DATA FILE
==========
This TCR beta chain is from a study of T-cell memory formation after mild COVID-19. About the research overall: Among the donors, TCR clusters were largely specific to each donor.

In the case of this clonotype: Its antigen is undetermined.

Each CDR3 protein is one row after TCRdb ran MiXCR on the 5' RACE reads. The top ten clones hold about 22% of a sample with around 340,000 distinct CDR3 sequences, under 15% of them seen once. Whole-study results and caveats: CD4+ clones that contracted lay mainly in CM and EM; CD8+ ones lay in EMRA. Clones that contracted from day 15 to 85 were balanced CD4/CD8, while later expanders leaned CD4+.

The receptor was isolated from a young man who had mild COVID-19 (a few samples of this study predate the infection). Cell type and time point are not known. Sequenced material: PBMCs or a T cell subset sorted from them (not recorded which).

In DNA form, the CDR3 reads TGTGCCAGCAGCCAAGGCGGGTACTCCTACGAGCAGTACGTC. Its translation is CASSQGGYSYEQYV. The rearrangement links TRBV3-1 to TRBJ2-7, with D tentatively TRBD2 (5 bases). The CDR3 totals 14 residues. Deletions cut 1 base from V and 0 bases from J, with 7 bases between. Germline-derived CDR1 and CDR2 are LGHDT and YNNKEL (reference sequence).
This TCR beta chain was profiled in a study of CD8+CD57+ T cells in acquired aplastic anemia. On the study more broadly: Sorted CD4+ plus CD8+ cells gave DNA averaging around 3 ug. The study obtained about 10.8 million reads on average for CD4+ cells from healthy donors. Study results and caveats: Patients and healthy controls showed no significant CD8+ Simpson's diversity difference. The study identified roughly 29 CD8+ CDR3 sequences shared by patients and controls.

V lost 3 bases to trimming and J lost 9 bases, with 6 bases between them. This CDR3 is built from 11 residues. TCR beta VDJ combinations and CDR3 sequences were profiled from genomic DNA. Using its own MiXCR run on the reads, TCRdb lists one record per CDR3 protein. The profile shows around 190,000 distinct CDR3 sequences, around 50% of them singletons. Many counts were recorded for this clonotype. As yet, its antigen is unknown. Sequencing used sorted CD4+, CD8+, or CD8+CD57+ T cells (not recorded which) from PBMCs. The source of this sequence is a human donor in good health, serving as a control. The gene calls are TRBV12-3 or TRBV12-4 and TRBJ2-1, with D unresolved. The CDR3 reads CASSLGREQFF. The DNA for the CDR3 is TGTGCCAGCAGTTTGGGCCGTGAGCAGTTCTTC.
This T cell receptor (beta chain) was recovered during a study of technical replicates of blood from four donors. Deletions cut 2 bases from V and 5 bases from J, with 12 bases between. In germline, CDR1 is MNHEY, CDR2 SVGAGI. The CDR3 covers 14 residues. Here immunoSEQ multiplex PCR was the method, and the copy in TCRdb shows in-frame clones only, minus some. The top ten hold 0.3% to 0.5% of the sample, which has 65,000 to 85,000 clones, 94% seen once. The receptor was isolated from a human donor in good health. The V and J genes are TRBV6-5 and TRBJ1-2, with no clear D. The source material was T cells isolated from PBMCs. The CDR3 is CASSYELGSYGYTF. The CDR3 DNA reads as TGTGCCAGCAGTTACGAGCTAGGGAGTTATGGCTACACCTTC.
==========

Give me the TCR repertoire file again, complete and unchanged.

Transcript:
This TCR beta chain is from a study of T-cell memory formation after mild COVID-19. About the research overall: Among the donors, TCR clusters were largely specific to each donor.

In the case of this clonotype: Its antigen is undetermined.

Each CDR3 protein is one row after TCRdb ran MiXCR on the 5' RACE reads. The top ten clones hold about 22% of a sample with around 340,000 distinct CDR3 sequences, under 15% of them seen once. Whole-study results and caveats: CD4+ clones that contracted lay mainly in CM and EM; CD8+ ones lay in EMRA. Clones that contracted from day 15 to 85 were balanced CD4/CD8, while later expanders leaned CD4+.

The receptor was isolated from a young man who had mild COVID-19 (a few samples of this study predate the infection). Cell type and time point are not known. Sequenced material: PBMCs or a T cell subset sorted from them (not recorded which).

In DNA form, the CDR3 reads TGTGCCAGCAGCCAAGGCGGGTACTCCTACGAGCAGTACGTC. Its translation is CASSQGGYSYEQYV. The rearrangement links TRBV3-1 to TRBJ2-7, with D tentatively TRBD2 (5 bases). The CDR3 totals 14 residues. Deletions cut 1 base from V and 0 bases from J, with 7 bases between. Germline-derived CDR1 and CDR2 are LGHDT and YNNKEL (reference sequence).
This TCR beta chain was profiled in a study of CD8+CD57+ T cells in acquired aplastic anemia. On the study more broadly: Sorted CD4+ plus CD8+ cells gave DNA averaging around 3 ug. The study obtained about 10.8 million reads on average for CD4+ cells from healthy donors. Study results and caveats: Patients and healthy controls showed no significant CD8+ Simpson's diversity difference. The study identified roughly 29 CD8+ CDR3 sequences shared by patients and controls.

V lost 3 bases to trimming and J lost 9 bases, with 6 bases between them. This CDR3 is built from 11 residues. TCR beta VDJ combinations and CDR3 sequences were profiled from genomic DNA. Using its own MiXCR run on the reads, TCRdb lists one record per CDR3 protein. The profile shows around 190,000 distinct CDR3 sequences, around 50% of them singletons. Many counts were recorded for this clonotype. As yet, its antigen is unknown. Sequencing used sorted CD4+, CD8+, or CD8+CD57+ T cells (not recorded which) from PBMCs. The source of this sequence is a human donor in good health, serving as a control. The gene calls are TRBV12-3 or TRBV12-4 and TRBJ2-1, with D unresolved. The CDR3 reads CASSLGREQFF. The DNA for the CDR3 is TGTGCCAGCAGTTTGGGCCGTGAGCAGTTCTTC.
This T cell receptor (beta chain) was recovered during a study of technical replicates of blood from four donors. Deletions cut 2 bases from V and 5 bases from J, with 12 bases between. In germline, CDR1 is MNHEY, CDR2 SVGAGI. The CDR3 covers 14 residues. Here immunoSEQ multiplex PCR was the method, and the copy in TCRdb shows in-frame clones only, minus some. The top ten hold 0.3% to 0.5% of the sample, which has 65,000 to 85,000 clones, 94% seen once. The receptor was isolated from a human donor in good health. The V and J genes are TRBV6-5 and TRBJ1-2, with no clear D. The source material was T cells isolated from PBMCs. The CDR3 is CASSYELGSYGYTF. The CDR3 DNA reads as TGTGCCAGCAGTTACGAGCTAGGGAGTTATGGCTACACCTTC.